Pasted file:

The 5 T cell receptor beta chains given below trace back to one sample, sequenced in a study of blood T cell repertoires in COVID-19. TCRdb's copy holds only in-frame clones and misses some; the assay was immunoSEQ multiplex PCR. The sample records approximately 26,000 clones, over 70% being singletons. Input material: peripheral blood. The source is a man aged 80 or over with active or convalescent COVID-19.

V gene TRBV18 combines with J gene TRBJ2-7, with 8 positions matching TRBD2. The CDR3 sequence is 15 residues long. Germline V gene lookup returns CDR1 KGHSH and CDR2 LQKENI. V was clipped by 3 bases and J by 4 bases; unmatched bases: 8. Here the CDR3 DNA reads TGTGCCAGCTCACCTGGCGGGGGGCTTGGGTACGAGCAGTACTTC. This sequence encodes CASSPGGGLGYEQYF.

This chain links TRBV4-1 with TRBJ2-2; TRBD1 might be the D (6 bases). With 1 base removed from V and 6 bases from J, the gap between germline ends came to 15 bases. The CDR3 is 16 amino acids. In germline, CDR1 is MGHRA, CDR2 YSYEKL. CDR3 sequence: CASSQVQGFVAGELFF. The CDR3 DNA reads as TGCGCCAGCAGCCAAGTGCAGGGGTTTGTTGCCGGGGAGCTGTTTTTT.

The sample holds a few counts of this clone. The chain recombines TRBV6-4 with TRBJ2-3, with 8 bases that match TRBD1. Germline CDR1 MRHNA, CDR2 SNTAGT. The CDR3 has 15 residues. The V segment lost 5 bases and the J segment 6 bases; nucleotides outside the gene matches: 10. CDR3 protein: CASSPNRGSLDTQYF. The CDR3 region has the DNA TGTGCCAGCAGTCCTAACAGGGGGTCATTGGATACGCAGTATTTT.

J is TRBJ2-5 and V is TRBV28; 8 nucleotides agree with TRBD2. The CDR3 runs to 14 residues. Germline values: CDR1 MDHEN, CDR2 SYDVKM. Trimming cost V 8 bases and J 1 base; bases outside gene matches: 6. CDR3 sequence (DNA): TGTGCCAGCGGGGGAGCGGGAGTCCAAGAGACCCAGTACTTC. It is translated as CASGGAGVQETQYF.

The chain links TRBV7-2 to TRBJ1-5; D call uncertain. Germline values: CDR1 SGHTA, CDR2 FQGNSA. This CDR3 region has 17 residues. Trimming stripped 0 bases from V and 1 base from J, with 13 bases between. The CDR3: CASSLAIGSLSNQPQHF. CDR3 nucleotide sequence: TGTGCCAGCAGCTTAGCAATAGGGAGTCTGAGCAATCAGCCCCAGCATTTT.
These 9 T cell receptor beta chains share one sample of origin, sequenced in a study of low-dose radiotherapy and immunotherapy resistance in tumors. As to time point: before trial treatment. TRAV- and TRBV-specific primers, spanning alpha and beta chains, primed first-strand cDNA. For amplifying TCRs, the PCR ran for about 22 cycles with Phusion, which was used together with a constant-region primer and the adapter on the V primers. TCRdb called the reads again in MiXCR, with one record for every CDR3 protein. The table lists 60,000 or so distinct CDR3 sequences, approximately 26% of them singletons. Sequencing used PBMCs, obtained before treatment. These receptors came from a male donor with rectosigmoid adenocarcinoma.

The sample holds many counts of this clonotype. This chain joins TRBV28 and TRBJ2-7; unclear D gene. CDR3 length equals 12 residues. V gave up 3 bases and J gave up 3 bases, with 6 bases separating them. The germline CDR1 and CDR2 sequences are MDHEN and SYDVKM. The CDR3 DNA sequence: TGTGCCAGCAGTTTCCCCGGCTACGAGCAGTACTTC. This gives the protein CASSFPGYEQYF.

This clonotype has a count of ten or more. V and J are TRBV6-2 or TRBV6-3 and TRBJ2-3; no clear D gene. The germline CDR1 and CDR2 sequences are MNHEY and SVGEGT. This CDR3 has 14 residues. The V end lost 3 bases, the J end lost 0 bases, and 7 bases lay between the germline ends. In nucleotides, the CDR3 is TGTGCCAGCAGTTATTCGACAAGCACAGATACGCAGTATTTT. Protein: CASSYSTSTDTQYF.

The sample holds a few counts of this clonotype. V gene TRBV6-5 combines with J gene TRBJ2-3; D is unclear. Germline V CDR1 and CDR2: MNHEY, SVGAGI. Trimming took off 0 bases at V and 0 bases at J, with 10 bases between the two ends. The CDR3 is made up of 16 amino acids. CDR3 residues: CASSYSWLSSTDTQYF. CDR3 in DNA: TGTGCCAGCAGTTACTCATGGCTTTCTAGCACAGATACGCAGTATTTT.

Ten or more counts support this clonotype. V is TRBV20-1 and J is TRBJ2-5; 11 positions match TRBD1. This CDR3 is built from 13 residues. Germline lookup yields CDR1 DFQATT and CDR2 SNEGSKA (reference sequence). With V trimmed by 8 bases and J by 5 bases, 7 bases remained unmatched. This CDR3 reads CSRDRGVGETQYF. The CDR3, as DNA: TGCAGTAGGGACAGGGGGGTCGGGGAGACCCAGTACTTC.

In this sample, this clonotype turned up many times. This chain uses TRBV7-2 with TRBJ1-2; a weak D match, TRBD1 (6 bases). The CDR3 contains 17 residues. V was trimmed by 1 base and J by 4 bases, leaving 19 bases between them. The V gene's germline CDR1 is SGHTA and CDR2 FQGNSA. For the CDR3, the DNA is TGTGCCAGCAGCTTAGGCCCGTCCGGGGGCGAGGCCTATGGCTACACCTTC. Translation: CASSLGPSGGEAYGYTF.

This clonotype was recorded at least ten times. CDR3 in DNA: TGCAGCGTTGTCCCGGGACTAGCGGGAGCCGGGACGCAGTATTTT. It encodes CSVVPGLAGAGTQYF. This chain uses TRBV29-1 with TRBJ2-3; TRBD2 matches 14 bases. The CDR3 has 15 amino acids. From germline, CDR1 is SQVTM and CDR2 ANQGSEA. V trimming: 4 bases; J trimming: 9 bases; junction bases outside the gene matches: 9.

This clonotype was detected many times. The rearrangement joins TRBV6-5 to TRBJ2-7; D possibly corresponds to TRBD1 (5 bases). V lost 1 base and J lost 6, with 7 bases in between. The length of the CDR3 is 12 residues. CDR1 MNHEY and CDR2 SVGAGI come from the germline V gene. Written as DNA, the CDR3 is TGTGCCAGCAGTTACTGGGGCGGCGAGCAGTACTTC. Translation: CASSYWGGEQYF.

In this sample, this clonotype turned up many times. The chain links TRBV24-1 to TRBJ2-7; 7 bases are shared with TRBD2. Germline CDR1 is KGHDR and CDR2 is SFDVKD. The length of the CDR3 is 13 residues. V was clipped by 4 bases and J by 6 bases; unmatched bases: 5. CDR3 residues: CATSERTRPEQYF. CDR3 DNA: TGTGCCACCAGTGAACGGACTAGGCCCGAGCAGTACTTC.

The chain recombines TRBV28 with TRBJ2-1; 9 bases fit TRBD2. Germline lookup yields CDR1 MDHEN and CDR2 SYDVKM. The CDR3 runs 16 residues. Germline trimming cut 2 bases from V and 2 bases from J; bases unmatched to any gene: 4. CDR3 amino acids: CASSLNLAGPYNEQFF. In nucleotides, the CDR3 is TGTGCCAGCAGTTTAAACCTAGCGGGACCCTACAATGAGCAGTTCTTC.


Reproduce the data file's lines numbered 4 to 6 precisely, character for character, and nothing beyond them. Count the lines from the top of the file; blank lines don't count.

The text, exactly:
The sample holds a few counts of this clone. The chain recombines TRBV6-4 with TRBJ2-3, with 8 bases that match TRBD1. Germline CDR1 MRHNA, CDR2 SNTAGT. The CDR3 has 15 residues. The V segment lost 5 bases and the J segment 6 bases; nucleotides outside the gene matches: 10. CDR3 protein: CASSPNRGSLDTQYF. The CDR3 region has the DNA TGTGCCAGCAGTCCTAACAGGGGGTCATTGGATACGCAGTATTTT.

J is TRBJ2-5 and V is TRBV28; 8 nucleotides agree with TRBD2. The CDR3 runs to 14 residues. Germline values: CDR1 MDHEN, CDR2 SYDVKM. Trimming cost V 8 bases and J 1 base; bases outside gene matches: 6. CDR3 sequence (DNA): TGTGCCAGCGGGGGAGCGGGAGTCCAAGAGACCCAGTACTTC. It is translated as CASGGAGVQETQYF.

The chain links TRBV7-2 to TRBJ1-5; D call uncertain. Germline values: CDR1 SGHTA, CDR2 FQGNSA. This CDR3 region has 17 residues. Trimming stripped 0 bases from V and 1 base from J, with 13 bases between. The CDR3: CASSLAIGSLSNQPQHF. CDR3 nucleotide sequence: TGTGCCAGCAGCTTAGCAATAGGGAGTCTGAGCAATCAGCCCCAGCATTTT.